Spring! Easter! Rebirth! Earth Day! Blossoms! Seedlings! Green and growing things!
I’m not sure I can even express my enthusiasm for nature right now. The photo above is my tiny little peach tree in gorgeous bloom. The seeds that I planted April 1st are poking up out of the ground, turning into romaine and spinach and mesclun and swiss chard. My tulips are opening. The sun is shining as I write this, and it feels like a perfect coincidence that it’s Good Friday and Earth Day.
Maybe not everyone would agree on that. I’m sure that Good Friday means different things to different people. To me, the most important thing about Good Friday and Easter are remembering God’s ultimate gift to us — the sacrifice of His Son. He died that we can all be renewed (reborn, changed, bettered), the way we experience the renewal of spring, and to me Earth Day fits.
My kids are out of school yesterday, today, and Monday for a long weekend around Easter, and on Wednesday when my oldest came home from kindergarten, I asked if they’d done anything in class about Earth Day.
“Earth Day?” he asked. (Evidently the answer to my question was no.) “What’s Earth Day?”
“Well,” I said, thinking through how to put it in six-year-old terms (because Parenting 101 teaches you to translate all answers to age-level lingo), “Earth Day is when we celebrate all the beautiful things God put on the earth, like flowers and trees and animals.”
In my head I knew that wasn’t quite PC. Earth Day isn’t a religious holiday. But sometimes the kid translation of things comes out even better than the adult version. Why shouldn’t environmentalism and religion go together?
BUT . . . here’s my big confession. Up until recently I feel like I just paid lip service to both. I mean, I believed in both, and I did all the basic things that were asked of me, like recycling and going to church, but I didn’t have as strong of a conviction as I wanted to. I wasn’t going “above and beyond” with either one — just sort of meeting the minimum requirements, you know?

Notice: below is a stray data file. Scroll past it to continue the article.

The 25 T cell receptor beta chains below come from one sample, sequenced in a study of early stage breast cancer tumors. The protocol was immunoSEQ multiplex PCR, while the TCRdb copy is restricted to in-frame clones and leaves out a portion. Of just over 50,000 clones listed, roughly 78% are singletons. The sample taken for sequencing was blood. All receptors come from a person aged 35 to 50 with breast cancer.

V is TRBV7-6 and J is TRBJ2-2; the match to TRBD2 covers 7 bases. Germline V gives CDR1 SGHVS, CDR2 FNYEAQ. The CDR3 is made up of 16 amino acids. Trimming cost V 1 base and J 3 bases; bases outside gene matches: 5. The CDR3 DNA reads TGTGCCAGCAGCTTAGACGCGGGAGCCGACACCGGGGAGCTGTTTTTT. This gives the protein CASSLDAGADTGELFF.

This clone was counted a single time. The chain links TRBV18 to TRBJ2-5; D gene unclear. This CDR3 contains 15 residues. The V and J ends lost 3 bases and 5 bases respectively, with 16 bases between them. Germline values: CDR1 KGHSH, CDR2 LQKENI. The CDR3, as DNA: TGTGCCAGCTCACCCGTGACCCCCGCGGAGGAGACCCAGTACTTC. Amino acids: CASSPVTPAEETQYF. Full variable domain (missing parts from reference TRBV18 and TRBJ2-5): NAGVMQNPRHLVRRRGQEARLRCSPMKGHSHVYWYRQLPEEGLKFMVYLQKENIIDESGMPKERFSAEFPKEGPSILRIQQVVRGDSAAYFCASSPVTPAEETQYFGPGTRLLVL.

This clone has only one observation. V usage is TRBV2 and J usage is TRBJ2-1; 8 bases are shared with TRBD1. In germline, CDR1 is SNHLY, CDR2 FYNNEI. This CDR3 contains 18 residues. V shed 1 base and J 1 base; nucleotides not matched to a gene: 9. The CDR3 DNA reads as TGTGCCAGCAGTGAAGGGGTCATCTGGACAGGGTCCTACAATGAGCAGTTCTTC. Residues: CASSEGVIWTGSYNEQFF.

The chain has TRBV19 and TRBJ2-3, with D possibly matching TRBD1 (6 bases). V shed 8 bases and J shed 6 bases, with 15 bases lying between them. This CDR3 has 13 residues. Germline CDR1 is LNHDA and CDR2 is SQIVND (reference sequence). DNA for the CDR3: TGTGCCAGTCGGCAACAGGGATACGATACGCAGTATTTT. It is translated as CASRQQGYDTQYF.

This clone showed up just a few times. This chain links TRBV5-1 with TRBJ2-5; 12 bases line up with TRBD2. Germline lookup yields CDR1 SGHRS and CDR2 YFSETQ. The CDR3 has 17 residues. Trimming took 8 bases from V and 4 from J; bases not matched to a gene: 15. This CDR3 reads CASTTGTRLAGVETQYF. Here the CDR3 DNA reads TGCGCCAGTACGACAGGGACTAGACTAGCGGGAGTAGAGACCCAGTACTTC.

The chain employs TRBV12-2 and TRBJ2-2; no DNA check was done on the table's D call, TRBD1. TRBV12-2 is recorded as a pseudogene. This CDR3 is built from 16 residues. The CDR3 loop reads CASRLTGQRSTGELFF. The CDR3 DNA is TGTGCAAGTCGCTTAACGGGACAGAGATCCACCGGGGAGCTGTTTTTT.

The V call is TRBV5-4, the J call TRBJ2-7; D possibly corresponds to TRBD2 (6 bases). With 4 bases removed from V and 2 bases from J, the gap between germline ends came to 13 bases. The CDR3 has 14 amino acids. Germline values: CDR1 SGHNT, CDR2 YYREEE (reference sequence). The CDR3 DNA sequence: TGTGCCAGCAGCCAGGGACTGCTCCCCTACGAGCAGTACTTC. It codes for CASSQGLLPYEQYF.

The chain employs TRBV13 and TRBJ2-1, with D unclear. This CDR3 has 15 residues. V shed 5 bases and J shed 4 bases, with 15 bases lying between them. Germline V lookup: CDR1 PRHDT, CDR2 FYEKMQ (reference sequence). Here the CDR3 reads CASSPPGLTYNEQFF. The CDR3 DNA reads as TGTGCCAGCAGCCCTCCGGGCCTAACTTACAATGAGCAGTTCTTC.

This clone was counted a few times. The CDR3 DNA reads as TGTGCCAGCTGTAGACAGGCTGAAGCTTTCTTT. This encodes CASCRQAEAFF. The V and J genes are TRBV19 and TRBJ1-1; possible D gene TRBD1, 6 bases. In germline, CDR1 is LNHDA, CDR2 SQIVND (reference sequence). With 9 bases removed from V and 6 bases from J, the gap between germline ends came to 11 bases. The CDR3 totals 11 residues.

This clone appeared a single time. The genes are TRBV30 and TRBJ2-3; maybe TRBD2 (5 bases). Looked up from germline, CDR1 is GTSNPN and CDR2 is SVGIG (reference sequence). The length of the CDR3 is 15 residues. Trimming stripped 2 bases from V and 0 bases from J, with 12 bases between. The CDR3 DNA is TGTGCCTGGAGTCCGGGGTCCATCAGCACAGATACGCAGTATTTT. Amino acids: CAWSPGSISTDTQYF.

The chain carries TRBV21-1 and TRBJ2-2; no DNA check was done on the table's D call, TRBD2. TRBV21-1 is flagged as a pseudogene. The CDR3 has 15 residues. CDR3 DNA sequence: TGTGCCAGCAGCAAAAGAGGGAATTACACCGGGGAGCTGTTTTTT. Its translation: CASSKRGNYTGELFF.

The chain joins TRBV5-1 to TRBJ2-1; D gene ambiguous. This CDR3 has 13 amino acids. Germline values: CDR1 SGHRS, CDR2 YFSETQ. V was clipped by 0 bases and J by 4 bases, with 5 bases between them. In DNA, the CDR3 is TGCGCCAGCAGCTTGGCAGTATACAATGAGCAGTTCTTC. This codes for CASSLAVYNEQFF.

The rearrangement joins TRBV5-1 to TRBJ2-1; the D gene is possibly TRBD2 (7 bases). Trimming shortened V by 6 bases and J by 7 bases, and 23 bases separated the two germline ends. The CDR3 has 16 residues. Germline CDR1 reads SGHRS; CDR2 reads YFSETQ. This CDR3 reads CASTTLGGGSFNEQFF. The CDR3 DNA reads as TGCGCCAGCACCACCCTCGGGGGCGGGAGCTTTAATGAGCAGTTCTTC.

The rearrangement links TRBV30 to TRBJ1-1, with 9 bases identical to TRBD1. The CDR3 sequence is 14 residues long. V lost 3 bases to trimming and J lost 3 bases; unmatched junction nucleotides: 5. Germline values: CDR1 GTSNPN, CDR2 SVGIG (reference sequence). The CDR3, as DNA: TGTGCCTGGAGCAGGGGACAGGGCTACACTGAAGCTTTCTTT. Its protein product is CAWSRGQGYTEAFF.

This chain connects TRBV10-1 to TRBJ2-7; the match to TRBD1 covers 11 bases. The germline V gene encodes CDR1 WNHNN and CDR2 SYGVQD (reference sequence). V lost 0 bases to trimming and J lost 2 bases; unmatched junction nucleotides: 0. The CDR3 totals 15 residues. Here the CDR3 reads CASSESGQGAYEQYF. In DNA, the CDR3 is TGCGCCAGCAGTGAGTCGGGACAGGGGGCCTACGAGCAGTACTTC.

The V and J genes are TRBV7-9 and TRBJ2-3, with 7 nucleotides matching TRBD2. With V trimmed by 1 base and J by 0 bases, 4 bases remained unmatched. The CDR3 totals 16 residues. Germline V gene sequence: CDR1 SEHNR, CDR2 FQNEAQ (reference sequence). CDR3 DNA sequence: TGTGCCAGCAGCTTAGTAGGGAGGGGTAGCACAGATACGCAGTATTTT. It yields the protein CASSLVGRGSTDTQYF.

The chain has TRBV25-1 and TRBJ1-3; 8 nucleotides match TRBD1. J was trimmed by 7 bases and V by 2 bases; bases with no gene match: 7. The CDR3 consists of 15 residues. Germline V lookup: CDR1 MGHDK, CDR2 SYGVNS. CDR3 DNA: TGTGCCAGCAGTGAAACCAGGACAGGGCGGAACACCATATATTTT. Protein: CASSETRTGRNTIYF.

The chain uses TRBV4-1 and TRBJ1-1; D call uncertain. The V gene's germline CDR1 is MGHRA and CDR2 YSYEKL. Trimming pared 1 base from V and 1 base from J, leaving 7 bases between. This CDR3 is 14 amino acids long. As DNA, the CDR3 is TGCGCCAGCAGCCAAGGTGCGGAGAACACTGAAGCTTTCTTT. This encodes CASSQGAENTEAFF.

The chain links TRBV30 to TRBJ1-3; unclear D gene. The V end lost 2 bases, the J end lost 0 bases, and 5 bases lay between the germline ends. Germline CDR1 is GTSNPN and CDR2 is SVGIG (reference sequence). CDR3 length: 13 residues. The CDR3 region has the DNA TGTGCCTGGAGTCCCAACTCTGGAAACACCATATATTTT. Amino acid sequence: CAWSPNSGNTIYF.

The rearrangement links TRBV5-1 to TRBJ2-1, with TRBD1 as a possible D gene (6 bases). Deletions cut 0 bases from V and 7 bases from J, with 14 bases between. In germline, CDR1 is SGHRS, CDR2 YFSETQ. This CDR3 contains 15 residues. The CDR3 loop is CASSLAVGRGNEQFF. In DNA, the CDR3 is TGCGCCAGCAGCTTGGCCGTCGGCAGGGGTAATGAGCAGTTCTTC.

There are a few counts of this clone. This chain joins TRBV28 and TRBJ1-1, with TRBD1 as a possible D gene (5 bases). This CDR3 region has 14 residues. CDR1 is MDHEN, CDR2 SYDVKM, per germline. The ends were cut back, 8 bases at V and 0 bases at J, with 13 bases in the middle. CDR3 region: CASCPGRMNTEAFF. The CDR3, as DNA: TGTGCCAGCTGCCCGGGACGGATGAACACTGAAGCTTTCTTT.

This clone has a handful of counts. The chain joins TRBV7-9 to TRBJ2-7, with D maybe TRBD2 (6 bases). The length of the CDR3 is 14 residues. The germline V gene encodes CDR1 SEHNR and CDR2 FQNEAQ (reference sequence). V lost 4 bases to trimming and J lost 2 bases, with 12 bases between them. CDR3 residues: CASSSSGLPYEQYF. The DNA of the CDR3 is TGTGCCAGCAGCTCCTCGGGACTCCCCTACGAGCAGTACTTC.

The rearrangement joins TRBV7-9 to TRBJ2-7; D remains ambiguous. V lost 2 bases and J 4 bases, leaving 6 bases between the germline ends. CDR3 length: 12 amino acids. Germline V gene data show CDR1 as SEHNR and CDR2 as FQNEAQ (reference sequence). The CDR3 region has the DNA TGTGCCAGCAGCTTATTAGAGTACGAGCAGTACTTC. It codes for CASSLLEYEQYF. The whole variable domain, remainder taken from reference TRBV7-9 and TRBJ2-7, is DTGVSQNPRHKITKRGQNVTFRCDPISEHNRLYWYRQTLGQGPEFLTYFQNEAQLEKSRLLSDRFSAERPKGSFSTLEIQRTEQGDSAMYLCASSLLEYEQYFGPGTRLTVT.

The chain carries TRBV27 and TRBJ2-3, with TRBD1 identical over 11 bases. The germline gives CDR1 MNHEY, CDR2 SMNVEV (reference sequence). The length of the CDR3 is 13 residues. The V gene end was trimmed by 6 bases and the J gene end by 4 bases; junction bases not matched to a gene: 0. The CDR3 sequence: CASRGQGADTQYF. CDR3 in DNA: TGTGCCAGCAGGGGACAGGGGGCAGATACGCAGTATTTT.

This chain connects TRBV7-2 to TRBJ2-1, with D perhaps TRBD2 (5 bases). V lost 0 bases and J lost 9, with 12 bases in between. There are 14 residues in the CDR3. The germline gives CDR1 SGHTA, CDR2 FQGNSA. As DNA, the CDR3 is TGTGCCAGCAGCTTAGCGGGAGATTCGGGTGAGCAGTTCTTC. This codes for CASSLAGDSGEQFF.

What’s amazed me the past few months is discovering how once you begin striving to improve one aspect of your life, it runs over into so many other aspects as well.
Six months ago when I suddenly became hyper-aware of how much everything I put in or on my body affects my health, I started to learn as much as I could about nutrition. I soon gravitated toward “whole foods,” “real foods,” and “traditional foods” — my gut instinct telling me that if God created us, He probably also created perfect sources of food for us.
And what I’ve found in this “real food” community has been nothing short of beautiful. I read blogs by people of various religious denominations who all want the same goals: health, sustainability, and spirituality.
I had never realized how absolutely intertwined the three could be and are until I started down this nutrition journey and ended up feeling “above and beyond” in all three.
For example, by striving to eat the produce that’s currently in season where I live, for the health benefits of its freshness, I cut down on the fossil fuels necessary to drive my meals to my city, but I also find my thoughts turning to God more as I contemplate how my food is grown, astonished at the intricacies of the nutrients in each vegetable and fruit and the way they harmonize.
Instead of just recycling, I’m now also reusing and reducing: I use glass jars that come from marinara sauce and coconut oil and so on, wash them out, and use them for homemade yogurt and other products that I now make myself instead of buying, thus reducing the amount of plastic containers I buy and recycle while also cutting out preservatives.
A neighbor of mine mentioned that she prays over her seeds in her garden, and I’ve started to do that too, feeling that absolute connection between the seed, the earth, and the God who watches over all — and my own connectedness to all of it.
What’s more, I find that as my dependence grows on all three — nutrition, the environment, and God — my conviction of each is so much stronger. I depend on wholesome, toxin-free food, which has increased my awareness of the farmers around me and taught me that a big part of sustainability is supporting them and encouraging them to grow organically. I’m no longer just doing the minimum by wheeling my recycling can to the curb each week; I’m seeking out more ways to buy locally and protect the foods and the land and the animals God created. And as I continue to try and work through my health issues via nutrition, I find myself praying more fervently for God to give me direction, and noticing more constantly how much He does.
Today we remember God’s ultimate sacrifice on our behalf. It was His biggest gift of all, and I believe it’s a fitting time to remember His other gifts as well. As my appreciation for the wonders of nature increases, so does my remembrance of God.
Earth Day, at least at our house, is going to be a religious holiday from now on.
How did you celebrate Earth Day or honor Good Friday? What are your feelings about nutrition, environmentalism, and religion?
- GNOWFGLINS website, “embracing God’s Natural, Organic Whole Foods, Grown Locally, In Season”
- Kitchen Stewardship website
- Nourishing Traditions by Sally Fallon
- Animal, Vegetable, Miracle by Barbara Kingsolver